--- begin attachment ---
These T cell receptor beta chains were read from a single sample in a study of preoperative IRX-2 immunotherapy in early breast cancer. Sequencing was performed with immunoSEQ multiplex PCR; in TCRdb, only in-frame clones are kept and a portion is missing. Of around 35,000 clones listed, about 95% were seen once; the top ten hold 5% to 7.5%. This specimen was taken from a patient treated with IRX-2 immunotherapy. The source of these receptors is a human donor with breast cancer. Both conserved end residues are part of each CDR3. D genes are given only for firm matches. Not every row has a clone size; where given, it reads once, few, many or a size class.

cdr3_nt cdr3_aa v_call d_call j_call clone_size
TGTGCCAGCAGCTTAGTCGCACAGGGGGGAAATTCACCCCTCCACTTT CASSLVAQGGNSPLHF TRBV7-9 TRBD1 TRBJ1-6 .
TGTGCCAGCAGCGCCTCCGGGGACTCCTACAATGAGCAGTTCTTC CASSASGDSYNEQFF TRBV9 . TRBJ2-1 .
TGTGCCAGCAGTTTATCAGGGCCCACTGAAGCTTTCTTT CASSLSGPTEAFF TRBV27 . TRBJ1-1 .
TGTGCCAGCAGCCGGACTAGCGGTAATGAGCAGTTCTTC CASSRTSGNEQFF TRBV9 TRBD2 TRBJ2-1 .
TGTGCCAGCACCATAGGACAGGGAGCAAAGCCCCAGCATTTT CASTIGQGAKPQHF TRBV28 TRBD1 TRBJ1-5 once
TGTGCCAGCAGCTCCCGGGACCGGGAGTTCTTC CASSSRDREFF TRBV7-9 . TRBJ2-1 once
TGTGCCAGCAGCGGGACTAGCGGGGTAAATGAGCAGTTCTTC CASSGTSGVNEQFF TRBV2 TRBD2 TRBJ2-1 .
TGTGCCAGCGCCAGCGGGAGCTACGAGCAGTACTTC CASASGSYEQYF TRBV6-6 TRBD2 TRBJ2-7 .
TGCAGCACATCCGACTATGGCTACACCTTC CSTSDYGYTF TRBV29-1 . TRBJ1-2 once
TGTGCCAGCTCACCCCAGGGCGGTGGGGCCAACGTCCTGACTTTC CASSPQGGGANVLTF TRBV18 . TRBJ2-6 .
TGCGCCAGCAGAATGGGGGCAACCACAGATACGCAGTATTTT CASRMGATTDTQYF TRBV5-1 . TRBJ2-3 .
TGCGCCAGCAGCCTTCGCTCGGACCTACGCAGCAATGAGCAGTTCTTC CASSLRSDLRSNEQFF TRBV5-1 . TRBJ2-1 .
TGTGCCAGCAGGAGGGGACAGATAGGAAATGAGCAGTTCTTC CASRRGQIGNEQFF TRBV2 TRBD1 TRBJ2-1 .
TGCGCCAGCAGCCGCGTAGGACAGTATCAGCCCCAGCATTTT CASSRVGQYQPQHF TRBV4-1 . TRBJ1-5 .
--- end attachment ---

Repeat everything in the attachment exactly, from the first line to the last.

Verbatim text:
These T cell receptor beta chains were read from a single sample in a study of preoperative IRX-2 immunotherapy in early breast cancer. Sequencing was performed with immunoSEQ multiplex PCR; in TCRdb, only in-frame clones are kept and a portion is missing. Of around 35,000 clones listed, about 95% were seen once; the top ten hold 5% to 7.5%. This specimen was taken from a patient treated with IRX-2 immunotherapy. The source of these receptors is a human donor with breast cancer. Both conserved end residues are part of each CDR3. D genes are given only for firm matches. Not every row has a clone size; where given, it reads once, few, many or a size class.

cdr3_nt cdr3_aa v_call d_call j_call clone_size
TGTGCCAGCAGCTTAGTCGCACAGGGGGGAAATTCACCCCTCCACTTT CASSLVAQGGNSPLHF TRBV7-9 TRBD1 TRBJ1-6 .
TGTGCCAGCAGCGCCTCCGGGGACTCCTACAATGAGCAGTTCTTC CASSASGDSYNEQFF TRBV9 . TRBJ2-1 .
TGTGCCAGCAGTTTATCAGGGCCCACTGAAGCTTTCTTT CASSLSGPTEAFF TRBV27 . TRBJ1-1 .
TGTGCCAGCAGCCGGACTAGCGGTAATGAGCAGTTCTTC CASSRTSGNEQFF TRBV9 TRBD2 TRBJ2-1 .
TGTGCCAGCACCATAGGACAGGGAGCAAAGCCCCAGCATTTT CASTIGQGAKPQHF TRBV28 TRBD1 TRBJ1-5 once
TGTGCCAGCAGCTCCCGGGACCGGGAGTTCTTC CASSSRDREFF TRBV7-9 . TRBJ2-1 once
TGTGCCAGCAGCGGGACTAGCGGGGTAAATGAGCAGTTCTTC CASSGTSGVNEQFF TRBV2 TRBD2 TRBJ2-1 .
TGTGCCAGCGCCAGCGGGAGCTACGAGCAGTACTTC CASASGSYEQYF TRBV6-6 TRBD2 TRBJ2-7 .
TGCAGCACATCCGACTATGGCTACACCTTC CSTSDYGYTF TRBV29-1 . TRBJ1-2 once
TGTGCCAGCTCACCCCAGGGCGGTGGGGCCAACGTCCTGACTTTC CASSPQGGGANVLTF TRBV18 . TRBJ2-6 .
TGCGCCAGCAGAATGGGGGCAACCACAGATACGCAGTATTTT CASRMGATTDTQYF TRBV5-1 . TRBJ2-3 .
TGCGCCAGCAGCCTTCGCTCGGACCTACGCAGCAATGAGCAGTTCTTC CASSLRSDLRSNEQFF TRBV5-1 . TRBJ2-1 .
TGTGCCAGCAGGAGGGGACAGATAGGAAATGAGCAGTTCTTC CASRRGQIGNEQFF TRBV2 TRBD1 TRBJ2-1 .
TGCGCCAGCAGCCGCGTAGGACAGTATCAGCCCCAGCATTTT CASSRVGQYQPQHF TRBV4-1 . TRBJ1-5 .